ELIZABETHTOWN — Though many of the preschool participants could not pronounce “science, technology, engineering and mathematics” (STEM), they could partake in the varied activities of the ECHO STEM program, held recently for Boquet Valley Central School students.

The youngsters from pre-K through junior high were busily engaged in building and cheering for their LEGO gravity racers, as well as erecting and deconstructing structures with big blue blocks which also served as a demonstration for the Domino Theory. A spin chair proved to be a relaxing venue, while creating electrical energy on a spin bike required the sitter to provide kinetic energy.

Paper airplanes zoomed across the auditorium propelled by a device similar to a batting practice pitching machine. A vertical wind cylinder blew an assortment of objects skyward

ENGAGING AND JOYFUL

According to ECHO Education Program Coordinator Caroline Frigon: “Programs like our STEM Festival are designed to engage kids in the processes of scientific inquiry and engineering. In a play-driven learning environment, young students are practicing asking questions, making predictions, and designing and testing solutions to problems. When we connect the term STEM to activities that are engaging and joyful, we help to cultivate student’s positive attitudes towards science.”

Frigon added, “Many of the activities were developed and built by ECHO. We have an exhibit specialist on our team who builds a lot of the gear that we bring with us, including our traveling wind wall and our paper airplane launcher. Some of our other activities, like the big blue blocks and bike generator, were designed and fabricated by other institutions and curated by ECHO staff to help support students’ learning during STEM Festivals.”

GROUP COLLABORATIONS

According to Boquet Valley Mountain View Campus Principal Elaine Dixon-Cross, who attended the event: “The funding came from a Federal OASIS (Opportunities and Supports in Schools) grant. We applied for the grant last year and received our approval over the summer. The grant allows us to collaborate with specific outside agencies to promote student experiences beyond the school day. For this project, we collaborated with CFES Brilliant Pathways and ECHO Leahy Center. In addition, for this grant, our partners are Cornell Cooperative Extension, ACAP (Adirondack Community Action Programs), and BRIEF (Building Resilience in Essex Families).”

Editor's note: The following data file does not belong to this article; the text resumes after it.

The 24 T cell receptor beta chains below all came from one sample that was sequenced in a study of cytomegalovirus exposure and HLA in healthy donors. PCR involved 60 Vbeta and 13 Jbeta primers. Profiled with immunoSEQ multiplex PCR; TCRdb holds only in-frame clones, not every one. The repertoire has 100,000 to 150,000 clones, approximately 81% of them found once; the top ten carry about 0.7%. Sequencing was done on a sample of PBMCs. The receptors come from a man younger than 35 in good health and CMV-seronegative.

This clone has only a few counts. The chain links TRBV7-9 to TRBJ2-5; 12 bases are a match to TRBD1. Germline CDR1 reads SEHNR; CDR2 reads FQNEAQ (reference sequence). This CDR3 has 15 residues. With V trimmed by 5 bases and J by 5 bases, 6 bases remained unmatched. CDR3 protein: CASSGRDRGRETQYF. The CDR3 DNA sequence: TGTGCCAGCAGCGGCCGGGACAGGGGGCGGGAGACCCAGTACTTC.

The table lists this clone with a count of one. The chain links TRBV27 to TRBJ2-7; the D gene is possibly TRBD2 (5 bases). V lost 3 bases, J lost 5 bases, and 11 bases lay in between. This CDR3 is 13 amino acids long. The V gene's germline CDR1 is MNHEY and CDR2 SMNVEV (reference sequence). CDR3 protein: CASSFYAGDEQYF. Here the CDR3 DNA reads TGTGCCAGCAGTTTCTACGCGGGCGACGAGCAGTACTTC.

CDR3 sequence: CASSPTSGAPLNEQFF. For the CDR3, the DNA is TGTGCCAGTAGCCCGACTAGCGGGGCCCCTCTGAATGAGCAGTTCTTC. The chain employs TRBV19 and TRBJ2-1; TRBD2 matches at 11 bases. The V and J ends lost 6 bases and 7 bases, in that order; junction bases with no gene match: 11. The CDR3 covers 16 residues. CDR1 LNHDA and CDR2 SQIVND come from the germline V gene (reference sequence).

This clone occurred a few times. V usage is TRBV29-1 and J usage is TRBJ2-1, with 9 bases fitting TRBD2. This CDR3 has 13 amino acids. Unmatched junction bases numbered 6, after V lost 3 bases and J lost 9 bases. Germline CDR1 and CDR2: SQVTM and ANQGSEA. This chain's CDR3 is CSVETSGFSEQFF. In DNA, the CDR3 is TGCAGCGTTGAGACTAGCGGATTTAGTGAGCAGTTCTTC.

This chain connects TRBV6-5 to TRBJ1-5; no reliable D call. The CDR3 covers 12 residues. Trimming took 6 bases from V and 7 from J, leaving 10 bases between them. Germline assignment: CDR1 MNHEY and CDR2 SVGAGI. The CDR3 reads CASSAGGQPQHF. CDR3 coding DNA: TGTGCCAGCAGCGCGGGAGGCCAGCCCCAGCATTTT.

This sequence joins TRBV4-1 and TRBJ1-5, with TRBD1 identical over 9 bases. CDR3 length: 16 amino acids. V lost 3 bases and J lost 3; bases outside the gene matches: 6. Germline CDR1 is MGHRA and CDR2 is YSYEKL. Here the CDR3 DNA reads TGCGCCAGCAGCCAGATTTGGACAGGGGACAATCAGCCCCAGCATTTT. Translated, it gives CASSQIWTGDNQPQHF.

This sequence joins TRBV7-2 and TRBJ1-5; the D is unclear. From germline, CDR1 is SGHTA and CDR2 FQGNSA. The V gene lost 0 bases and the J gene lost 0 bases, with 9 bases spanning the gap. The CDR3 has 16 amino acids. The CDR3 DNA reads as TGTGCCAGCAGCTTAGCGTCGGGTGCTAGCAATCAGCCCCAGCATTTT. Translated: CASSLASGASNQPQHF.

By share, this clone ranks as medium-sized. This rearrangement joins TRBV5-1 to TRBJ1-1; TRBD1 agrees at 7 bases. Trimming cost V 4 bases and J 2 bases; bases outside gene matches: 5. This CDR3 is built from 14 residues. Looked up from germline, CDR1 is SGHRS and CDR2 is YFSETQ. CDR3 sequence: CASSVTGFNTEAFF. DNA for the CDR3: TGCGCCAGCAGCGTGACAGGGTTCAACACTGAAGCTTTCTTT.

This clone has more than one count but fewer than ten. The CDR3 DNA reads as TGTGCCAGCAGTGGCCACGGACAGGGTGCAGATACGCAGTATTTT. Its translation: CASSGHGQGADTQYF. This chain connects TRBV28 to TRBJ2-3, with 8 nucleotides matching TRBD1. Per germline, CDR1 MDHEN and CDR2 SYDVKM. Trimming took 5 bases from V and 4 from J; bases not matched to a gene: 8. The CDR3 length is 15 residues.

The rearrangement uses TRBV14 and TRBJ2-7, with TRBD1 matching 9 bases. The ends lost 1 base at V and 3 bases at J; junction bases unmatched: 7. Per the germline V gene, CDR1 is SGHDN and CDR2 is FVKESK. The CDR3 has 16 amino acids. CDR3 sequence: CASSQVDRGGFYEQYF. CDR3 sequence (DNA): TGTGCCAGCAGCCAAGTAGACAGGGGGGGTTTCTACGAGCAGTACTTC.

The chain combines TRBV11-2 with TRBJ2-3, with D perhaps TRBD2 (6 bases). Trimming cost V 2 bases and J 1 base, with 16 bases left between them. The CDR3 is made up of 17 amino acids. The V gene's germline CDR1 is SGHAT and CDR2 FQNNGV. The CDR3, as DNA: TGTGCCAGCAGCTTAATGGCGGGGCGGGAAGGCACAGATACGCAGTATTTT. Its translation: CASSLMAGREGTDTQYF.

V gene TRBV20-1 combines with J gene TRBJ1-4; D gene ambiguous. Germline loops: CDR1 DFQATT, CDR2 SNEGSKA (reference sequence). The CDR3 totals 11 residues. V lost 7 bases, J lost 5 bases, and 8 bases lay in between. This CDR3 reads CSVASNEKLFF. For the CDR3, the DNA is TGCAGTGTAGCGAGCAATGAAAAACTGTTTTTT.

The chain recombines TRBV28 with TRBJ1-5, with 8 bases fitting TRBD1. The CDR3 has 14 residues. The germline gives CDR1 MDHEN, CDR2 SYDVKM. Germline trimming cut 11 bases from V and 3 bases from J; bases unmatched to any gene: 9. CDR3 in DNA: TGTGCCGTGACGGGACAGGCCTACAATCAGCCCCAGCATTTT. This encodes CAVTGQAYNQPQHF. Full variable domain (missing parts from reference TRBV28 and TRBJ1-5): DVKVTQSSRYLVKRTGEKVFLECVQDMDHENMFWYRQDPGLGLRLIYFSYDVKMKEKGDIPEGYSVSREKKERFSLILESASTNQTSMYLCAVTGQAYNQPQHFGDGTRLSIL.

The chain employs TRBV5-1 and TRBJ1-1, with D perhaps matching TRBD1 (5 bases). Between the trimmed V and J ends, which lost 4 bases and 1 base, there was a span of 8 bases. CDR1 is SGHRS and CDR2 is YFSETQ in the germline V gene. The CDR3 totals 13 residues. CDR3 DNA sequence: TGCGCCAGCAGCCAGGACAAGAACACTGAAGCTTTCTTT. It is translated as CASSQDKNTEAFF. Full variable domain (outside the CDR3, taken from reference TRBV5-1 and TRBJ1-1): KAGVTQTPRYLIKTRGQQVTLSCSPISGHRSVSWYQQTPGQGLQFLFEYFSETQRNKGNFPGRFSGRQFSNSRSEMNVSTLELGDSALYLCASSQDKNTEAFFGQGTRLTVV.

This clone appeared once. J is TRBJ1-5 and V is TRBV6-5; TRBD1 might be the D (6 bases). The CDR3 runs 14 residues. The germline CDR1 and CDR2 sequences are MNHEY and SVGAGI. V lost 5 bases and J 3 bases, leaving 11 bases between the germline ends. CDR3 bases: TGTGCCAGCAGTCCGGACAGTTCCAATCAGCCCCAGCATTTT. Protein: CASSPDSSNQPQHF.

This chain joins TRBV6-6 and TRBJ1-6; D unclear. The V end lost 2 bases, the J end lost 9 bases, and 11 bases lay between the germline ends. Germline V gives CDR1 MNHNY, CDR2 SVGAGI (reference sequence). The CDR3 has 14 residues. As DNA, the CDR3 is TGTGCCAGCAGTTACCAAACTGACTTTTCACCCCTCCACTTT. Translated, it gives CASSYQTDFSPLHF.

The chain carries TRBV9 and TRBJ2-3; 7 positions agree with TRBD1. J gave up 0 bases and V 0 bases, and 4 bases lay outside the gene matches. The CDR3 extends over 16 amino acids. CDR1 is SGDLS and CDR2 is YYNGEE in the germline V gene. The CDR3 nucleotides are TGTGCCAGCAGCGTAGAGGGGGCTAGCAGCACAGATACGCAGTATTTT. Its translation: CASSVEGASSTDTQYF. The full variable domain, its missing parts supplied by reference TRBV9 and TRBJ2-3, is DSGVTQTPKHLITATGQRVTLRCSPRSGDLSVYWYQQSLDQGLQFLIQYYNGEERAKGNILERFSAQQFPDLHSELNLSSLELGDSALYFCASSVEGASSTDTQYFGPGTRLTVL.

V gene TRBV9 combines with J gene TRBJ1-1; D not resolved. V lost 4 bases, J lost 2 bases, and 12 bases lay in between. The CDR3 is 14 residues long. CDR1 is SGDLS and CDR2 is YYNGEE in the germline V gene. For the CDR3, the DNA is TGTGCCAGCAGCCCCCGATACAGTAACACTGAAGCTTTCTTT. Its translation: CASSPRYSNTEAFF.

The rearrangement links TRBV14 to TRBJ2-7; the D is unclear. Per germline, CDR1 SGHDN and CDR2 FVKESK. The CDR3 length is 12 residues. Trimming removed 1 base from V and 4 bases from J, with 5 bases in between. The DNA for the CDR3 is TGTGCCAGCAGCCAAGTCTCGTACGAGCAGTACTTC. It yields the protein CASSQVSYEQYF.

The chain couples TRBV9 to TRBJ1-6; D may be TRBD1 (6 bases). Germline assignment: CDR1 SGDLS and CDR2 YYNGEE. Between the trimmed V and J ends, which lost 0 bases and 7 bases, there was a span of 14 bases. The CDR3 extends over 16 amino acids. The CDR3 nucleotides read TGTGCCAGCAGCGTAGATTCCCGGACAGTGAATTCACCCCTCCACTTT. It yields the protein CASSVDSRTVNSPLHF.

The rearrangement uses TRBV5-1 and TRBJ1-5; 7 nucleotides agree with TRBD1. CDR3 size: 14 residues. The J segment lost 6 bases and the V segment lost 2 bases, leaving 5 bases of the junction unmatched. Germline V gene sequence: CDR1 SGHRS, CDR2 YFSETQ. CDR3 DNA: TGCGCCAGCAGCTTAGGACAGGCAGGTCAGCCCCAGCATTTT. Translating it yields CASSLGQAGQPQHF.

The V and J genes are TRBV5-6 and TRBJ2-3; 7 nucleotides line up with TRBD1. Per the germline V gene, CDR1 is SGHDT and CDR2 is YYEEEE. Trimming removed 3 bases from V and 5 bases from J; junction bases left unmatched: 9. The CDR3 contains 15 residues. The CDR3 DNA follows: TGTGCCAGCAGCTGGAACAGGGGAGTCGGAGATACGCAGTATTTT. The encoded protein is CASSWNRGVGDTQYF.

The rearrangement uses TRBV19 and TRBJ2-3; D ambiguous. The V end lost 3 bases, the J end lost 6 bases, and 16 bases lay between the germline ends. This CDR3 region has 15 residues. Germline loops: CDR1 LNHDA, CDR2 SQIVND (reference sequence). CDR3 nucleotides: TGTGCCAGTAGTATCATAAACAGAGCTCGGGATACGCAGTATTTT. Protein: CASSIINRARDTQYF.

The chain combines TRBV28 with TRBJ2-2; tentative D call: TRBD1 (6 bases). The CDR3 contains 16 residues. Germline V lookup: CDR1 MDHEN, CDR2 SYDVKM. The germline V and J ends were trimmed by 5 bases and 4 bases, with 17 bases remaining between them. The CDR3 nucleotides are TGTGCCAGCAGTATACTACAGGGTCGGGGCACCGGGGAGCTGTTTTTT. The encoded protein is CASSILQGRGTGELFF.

Dixon-Cross provided rationale for Boquet Valley supporting and hosting the event, “As we all know, career fields are all experiencing shortages right now. STEM fields are no different, and the field continues to grow exponentially. We’re hopeful to engage our youth in STEM fields and guide them and their interests from an early age through the finish line in their senior year. In addition, students were able to explore, use problem-solving skills and have a really good time. We’re hopeful that the evening instilled a sense of passion in these subjects that we can hone over the next several years.”

In conclusion, Dixon-Cross said, “We’re really excited to be able to offer in-person events, like this, again. Many of us get our energy from being able to provide these types of meaningful learning experiences. We’re hopeful that this is the beginning of many more activities to come.”

For additional information go to: echovermont.org

Email Alvin Reiner at: rondackrambler@gmail.com

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